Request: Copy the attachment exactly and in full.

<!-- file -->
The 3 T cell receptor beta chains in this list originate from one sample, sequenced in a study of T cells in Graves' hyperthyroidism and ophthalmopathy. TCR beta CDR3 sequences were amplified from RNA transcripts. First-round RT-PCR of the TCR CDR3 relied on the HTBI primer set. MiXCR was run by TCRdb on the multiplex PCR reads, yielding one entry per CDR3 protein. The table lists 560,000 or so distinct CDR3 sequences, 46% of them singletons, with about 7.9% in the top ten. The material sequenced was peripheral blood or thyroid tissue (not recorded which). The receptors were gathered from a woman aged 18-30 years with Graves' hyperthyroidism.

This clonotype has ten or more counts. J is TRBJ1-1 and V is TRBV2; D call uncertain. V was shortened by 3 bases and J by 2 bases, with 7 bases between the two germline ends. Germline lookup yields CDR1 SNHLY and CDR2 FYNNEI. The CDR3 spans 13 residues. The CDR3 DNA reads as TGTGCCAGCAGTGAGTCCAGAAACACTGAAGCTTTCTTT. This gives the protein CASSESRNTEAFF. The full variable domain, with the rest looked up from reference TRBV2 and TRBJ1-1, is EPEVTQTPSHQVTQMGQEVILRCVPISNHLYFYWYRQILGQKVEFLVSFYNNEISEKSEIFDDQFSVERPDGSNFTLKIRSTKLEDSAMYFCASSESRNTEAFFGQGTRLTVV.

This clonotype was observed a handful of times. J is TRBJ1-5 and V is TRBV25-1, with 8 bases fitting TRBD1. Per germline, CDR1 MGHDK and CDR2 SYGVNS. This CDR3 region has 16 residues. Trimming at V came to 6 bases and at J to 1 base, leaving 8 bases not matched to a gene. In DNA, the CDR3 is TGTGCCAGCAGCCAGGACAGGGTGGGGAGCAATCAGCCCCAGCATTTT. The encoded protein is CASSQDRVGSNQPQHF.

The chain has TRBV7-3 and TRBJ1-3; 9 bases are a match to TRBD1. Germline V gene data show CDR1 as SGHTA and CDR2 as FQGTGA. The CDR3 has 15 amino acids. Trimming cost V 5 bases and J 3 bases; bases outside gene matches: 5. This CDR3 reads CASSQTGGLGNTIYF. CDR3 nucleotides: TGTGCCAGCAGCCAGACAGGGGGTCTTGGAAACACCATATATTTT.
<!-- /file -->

The 3 T cell receptor beta chains in this list originate from one sample, sequenced in a study of T cells in Graves' hyperthyroidism and ophthalmopathy. TCR beta CDR3 sequences were amplified from RNA transcripts. First-round RT-PCR of the TCR CDR3 relied on the HTBI primer set. MiXCR was run by TCRdb on the multiplex PCR reads, yielding one entry per CDR3 protein. The table lists 560,000 or so distinct CDR3 sequences, 46% of them singletons, with about 7.9% in the top ten. The material sequenced was peripheral blood or thyroid tissue (not recorded which). The receptors were gathered from a woman aged 18-30 years with Graves' hyperthyroidism.

This clonotype has ten or more counts. J is TRBJ1-1 and V is TRBV2; D call uncertain. V was shortened by 3 bases and J by 2 bases, with 7 bases between the two germline ends. Germline lookup yields CDR1 SNHLY and CDR2 FYNNEI. The CDR3 spans 13 residues. The CDR3 DNA reads as TGTGCCAGCAGTGAGTCCAGAAACACTGAAGCTTTCTTT. This gives the protein CASSESRNTEAFF. The full variable domain, with the rest looked up from reference TRBV2 and TRBJ1-1, is EPEVTQTPSHQVTQMGQEVILRCVPISNHLYFYWYRQILGQKVEFLVSFYNNEISEKSEIFDDQFSVERPDGSNFTLKIRSTKLEDSAMYFCASSESRNTEAFFGQGTRLTVV.

This clonotype was observed a handful of times. J is TRBJ1-5 and V is TRBV25-1, with 8 bases fitting TRBD1. Per germline, CDR1 MGHDK and CDR2 SYGVNS. This CDR3 region has 16 residues. Trimming at V came to 6 bases and at J to 1 base, leaving 8 bases not matched to a gene. In DNA, the CDR3 is TGTGCCAGCAGCCAGGACAGGGTGGGGAGCAATCAGCCCCAGCATTTT. The encoded protein is CASSQDRVGSNQPQHF.

The chain has TRBV7-3 and TRBJ1-3; 9 bases are a match to TRBD1. Germline V gene data show CDR1 as SGHTA and CDR2 as FQGTGA. The CDR3 has 15 amino acids. Trimming cost V 5 bases and J 3 bases; bases outside gene matches: 5. This CDR3 reads CASSQTGGLGNTIYF. CDR3 nucleotides: TGTGCCAGCAGCCAGACAGGGGGTCTTGGAAACACCATATATTTT.